Skip to comments.Giuliani tries for Hail Mary in Florida
Posted on 01/17/2008 7:39:33 AM PST by NormsRevenge
NEW YORK - Republican Rudy Giuliani challenged political convention in shrugging off early primaries while staking his presidential candidacy on delegate-rich, later-voting states, a strategy that could be a colossal failure or a masterful calculation.
The former New York mayor is suffering from money woes and hasn't won a single primary. Other Republicans have been gobbling up delegates and national media attention, but Giuliani has won one key bet he placed long ago: Even after the first few contests, there would no clear front-runner in the GOP field.
As his opponents spent time, money and energy battling in Iowa, New Hampshire, Michigan and beyond, Giuliani shifted his resources to Florida, where he hopes its winner-take-all Jan. 29 primary will hand him 57 delegates and catapult him overnight to the top of the race for the nomination. He has no delegates so far.
Mitt Romney, who won the Michigan primary Tuesday, leads the delegate race with 42, followed by Mike Huckabee with 32 and John McCain with 13. It takes 1,191 to win the nomination.
Giuliani did not always pin his hopes on Florida. Initially, his campaign plan was multi-pronged, until he decided to abandon efforts in early voting Iowa and New Hampshire. His strategists originally thought he had a good shot at winning an early state or two, and at one point he gained ground in New Hampshire spending a chunk of cash there and was also a leader in South Carolina polls.
But the strategy changed along the way and now rests entirely on Florida. As Giuliani put it to reporters this week in Pompano Beach, Fla., there's no time to second-guess whether it was the right way to go.
"You can't go back into the past," he said. "This is the strategy we chose; this is the one we're going to use. We believe in it; we believe it's going to work."
The next day, a new poll showed his Florida lead had evaporated, and nationwide surveys show he has slipped from the front-runner place he once held. Top campaign staffers are going without paychecks this month to use every dollar they can in the state.
Giuliani will be campaigning nearly every day in Florida until Jan. 29, while his opponents still have to get through contests in South Carolina and Nevada.
What could prove to be the demise of Giuliani's Florida strategy is momentum. The South Carolina winner and second-place finisher will come storming into Florida, forcing Giuliani to share a spotlight he has enjoyed all to himself.
And the 10 days between South Carolina and Nevada on Saturday and the Florida primary on Jan. 29 is the longest gap between votes since the nomination process began.
"It's like watching waves in a wave tank," said GOP pollster Tony Fabrizio. "Today we stand with three different guys winning in three different states heading into a blood bath in South Carolina, and one of them is going to pick up momentum out of it heading into Florida."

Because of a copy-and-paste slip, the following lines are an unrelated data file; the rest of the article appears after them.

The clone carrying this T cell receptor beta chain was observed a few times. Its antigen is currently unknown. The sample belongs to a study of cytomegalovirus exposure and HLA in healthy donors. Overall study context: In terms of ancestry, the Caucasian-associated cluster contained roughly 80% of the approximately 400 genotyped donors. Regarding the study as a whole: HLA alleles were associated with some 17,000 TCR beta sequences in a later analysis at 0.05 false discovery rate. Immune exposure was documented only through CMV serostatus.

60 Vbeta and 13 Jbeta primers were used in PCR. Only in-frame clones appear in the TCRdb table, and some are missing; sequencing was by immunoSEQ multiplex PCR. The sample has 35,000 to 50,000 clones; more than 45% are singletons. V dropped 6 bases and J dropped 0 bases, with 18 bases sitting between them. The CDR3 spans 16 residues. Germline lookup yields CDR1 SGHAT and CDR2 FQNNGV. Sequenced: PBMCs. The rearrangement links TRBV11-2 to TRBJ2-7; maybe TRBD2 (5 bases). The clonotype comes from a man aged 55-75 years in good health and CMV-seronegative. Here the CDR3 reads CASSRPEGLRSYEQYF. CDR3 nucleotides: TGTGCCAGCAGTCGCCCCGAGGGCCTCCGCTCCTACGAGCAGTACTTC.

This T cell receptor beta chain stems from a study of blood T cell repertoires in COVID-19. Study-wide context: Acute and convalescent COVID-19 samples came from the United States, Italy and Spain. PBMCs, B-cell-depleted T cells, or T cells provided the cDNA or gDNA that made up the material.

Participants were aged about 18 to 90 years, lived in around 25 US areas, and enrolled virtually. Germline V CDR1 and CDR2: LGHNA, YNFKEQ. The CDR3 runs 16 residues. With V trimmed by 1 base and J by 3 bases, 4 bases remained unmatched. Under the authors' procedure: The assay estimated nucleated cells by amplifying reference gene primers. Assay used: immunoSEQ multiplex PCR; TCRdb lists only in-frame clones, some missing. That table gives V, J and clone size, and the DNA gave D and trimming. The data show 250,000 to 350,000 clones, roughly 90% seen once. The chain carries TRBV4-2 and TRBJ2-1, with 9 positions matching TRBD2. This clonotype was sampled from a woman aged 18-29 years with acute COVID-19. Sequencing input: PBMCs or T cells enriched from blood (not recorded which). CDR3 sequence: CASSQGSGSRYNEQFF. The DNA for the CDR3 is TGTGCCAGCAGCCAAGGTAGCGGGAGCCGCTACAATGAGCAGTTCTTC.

Florida's media market is so expensive that the candidates having blown much of their money on the first several primaries will be relying heavily on news coverage to get out their messages.
By camping out in Florida while they've been elsewhere, Giuliani has had the advantage of dominating headlines there. When early voting began on Monday, he was on a three-day bus tour through the state to rally supporters and remind crowds that they could vote for him before the other guys even arrived.
He revved up his audiences with red-state rhetoric about tax-and-spend Democrats, Sept. 11 references and jokes about Hillary Rodham Clinton. He took questions from voters at many stops but was rarely challenged by any questioners who seemed undecided. Many already appeared to be supporting him.
Nancy Baxter, a supporter who attended a packed rally at a seafood restaurant in Naples, Fla., said she was not concerned about Giuliani's losing his lead in polls.
"It's a wide-open race. I've never seen anything like it," she said. "He has just as much of a chance to turn it all around."
Some Giuliani supporters in Florida, however, are discouraged by the way the race is going, including Betty Nelson, a retired teacher from Bonita Springs, Fla., who was among the first to vote on Monday for Giuliani.
"I'm worried that he's not going to make it, but I hope he does because I believe in him," she said.
Giuliani's post-Florida plan counts on a victory propelling him to Feb. 5, when more than 20 states hold their contests. Giuliani has had wide leads in delegate-rich states voting that day, such as California, New York, New Jersey and Illinois, and he expected to capture smaller Connecticut and Delaware, too.
But his lead in those states also has disappeared, according to some polls.